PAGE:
Friday, February 19, 2010

Server Structure

The other week Syp asked if there were any ideas from MMOs that people would like to see attempted again, even if the MMO they are currently in isn't that great.

Although yesterday I gave reasons why I have had trouble playing EVE Online there is one thing that I absolutely loved about it.  The server structure.  EVE is one world.  If you are playing EVE you are in the same world as everyone else playing EVE.  This has huge ramifications because it means all 300,000 people who play EVE end up interacting with one another indirectly.

Compare this to a game like WoW where you have a separate world on each server and no way to interact between worlds.  To transfer to another server actually costs $25 every time you want to do it.  I have friends who have been playing WoW since it came out who I have never actually played with because they happen to be on a different server.  World of Warcraft is actually Worlds of Warcraft.

The other server structure that is becoming popular lately is having everything instanced.  Cryptic has done this with Champions Online and Star Trek Online.  It ends up making the world fragmented, although it does allow you to quickly change to whichever server your friends are on.  Since the same people are almost never on the same servers it is hard to build a sense of community and continuity with the people you meet.

I wish more games would use EVE's server structure and let us actually have Massive Multiplayer Online Games.

3 comments:

  1. The only reason Eve's servers don't have a heart attack is because they do have different shards/instances/servers. The only difference is what shards break up, which is solar systems. Each solar system can run on it's own server if need be and it groups systems together onto one server the best it can.

    This has one main flaw that's currently present in Eve. When you have hundreds of people in one system (a fleet battle or trade hub) the server starts to cry. You get lag and I've heard descriptions that it can be like watching a slide show at times.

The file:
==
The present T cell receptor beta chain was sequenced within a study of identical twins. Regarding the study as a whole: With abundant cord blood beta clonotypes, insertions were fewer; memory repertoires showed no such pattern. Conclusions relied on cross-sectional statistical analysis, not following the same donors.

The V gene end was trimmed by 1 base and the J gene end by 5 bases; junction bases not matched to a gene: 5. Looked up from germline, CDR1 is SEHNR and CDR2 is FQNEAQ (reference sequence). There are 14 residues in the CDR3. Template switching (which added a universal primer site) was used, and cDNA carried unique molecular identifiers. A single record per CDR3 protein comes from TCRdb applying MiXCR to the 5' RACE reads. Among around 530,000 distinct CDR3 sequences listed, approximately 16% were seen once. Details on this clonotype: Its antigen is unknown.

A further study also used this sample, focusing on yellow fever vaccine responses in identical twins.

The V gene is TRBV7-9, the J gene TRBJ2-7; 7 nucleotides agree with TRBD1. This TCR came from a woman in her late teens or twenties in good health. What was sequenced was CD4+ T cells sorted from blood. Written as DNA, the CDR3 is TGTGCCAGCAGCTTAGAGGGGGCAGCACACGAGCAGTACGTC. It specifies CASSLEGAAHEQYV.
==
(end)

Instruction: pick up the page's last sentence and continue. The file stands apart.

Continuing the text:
This is why people are starting to instance everything. It allows hundreds of player to experience the same content but keep the lag to a minimum because you can spread those hundreds across multiple shard servers.

    Until someone finds an effective way to spread one zone/shard across multiple servers this is the best developers can do right now.

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  2. Don't you think that some of the massive in MMOs is lost when you start to divide servers up? Wouldn't one truly massive world be amazing in MMOs? I understand that technical limitations are in the way, but it is still something to aim for.

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  3. Well, once you go past the Dunbar's number, you start getting diminishing returns on increasing the world size. Hearing about others' adventures and witnessing the ripple effects from those is indeed nice, but for the most part the crowds in Eve are just background noise, no more significant to me than the NPC ships warping to and from stations.

    However, something is indeed lost by dividing worlds into servers: I can't choose the 150 people I want to associate with. No matter which server I choose, my social circle is always incomplete.

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